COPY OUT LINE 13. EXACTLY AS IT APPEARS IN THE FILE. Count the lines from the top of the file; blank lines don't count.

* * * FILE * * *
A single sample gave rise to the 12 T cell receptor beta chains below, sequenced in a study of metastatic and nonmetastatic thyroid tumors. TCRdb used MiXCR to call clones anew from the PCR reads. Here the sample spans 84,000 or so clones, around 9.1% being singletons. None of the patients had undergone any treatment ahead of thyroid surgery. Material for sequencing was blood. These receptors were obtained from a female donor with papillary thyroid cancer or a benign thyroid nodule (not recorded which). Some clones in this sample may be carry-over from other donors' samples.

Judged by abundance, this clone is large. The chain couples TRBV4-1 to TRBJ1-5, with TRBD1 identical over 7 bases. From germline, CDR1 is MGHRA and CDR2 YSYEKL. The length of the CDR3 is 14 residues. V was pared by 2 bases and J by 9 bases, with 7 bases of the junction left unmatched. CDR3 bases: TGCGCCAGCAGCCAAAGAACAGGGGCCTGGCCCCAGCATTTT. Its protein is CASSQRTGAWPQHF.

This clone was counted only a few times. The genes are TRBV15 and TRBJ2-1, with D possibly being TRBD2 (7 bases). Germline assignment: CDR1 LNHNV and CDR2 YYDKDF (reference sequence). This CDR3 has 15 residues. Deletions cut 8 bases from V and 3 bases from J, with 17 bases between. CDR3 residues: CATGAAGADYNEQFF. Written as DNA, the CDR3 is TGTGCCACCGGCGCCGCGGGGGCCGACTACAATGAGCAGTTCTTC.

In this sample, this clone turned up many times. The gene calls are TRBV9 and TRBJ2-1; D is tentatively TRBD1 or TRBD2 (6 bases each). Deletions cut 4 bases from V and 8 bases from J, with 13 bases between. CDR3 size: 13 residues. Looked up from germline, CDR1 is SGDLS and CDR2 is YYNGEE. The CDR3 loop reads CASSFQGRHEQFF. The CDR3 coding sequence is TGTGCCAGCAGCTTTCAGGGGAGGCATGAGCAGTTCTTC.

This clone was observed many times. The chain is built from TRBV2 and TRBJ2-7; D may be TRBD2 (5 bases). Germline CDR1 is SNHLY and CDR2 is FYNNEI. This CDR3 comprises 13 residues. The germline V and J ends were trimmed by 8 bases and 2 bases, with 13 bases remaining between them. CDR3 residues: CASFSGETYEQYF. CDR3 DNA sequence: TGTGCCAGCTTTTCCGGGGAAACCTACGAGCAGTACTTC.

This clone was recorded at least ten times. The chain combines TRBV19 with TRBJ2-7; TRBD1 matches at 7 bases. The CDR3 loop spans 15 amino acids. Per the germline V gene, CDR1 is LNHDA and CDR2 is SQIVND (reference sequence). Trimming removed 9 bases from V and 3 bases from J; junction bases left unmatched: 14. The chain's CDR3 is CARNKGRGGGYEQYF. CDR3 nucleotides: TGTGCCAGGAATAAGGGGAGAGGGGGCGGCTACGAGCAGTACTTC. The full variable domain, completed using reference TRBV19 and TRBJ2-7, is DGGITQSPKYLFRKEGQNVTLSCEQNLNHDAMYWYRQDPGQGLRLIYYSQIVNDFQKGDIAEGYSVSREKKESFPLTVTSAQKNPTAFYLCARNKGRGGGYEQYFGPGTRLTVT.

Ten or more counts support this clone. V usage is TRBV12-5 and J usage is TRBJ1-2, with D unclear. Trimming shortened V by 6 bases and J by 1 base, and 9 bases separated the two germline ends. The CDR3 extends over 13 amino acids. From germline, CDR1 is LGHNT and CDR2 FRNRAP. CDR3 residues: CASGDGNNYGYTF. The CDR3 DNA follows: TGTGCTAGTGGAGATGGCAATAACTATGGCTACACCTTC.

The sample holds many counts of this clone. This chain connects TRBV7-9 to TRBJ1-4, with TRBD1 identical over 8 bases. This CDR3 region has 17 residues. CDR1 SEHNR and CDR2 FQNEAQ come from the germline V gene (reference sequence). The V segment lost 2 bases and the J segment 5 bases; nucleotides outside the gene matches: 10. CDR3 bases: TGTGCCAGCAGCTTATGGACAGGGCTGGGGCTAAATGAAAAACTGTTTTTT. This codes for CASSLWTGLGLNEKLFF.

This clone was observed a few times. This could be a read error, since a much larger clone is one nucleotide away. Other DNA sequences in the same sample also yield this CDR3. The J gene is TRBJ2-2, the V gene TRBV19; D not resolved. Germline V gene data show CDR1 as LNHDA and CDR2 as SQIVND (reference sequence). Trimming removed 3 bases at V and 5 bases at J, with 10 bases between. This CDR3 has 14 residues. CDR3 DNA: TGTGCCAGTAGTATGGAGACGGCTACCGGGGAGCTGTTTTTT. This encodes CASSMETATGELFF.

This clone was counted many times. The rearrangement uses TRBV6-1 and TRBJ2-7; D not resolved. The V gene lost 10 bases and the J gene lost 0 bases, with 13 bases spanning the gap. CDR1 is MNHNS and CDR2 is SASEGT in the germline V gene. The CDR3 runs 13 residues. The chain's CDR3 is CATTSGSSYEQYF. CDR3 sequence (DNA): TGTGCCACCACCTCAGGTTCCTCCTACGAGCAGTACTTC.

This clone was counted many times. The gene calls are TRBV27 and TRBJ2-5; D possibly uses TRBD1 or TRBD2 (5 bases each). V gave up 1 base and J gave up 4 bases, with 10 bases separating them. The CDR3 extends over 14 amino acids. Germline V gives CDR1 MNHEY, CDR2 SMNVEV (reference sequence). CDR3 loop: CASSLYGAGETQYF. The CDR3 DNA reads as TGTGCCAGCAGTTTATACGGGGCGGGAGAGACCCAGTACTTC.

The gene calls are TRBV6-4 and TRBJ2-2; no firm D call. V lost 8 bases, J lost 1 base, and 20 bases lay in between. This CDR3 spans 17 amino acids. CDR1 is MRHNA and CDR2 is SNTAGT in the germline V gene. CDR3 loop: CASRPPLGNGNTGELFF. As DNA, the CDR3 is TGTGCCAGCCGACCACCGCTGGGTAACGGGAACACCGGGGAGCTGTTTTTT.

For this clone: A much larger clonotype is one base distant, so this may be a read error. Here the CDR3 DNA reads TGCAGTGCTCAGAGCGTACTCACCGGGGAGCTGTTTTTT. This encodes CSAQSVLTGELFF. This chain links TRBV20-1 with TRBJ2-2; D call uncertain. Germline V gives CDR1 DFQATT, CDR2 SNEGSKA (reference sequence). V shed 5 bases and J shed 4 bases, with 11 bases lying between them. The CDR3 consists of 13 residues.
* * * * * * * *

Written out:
For this clone: A much larger clonotype is one base distant, so this may be a read error. Here the CDR3 DNA reads TGCAGTGCTCAGAGCGTACTCACCGGGGAGCTGTTTTTT. This encodes CSAQSVLTGELFF. This chain links TRBV20-1 with TRBJ2-2; D call uncertain. Germline V gives CDR1 DFQATT, CDR2 SNEGSKA (reference sequence). V shed 5 bases and J shed 4 bases, with 11 bases lying between them. The CDR3 consists of 13 residues.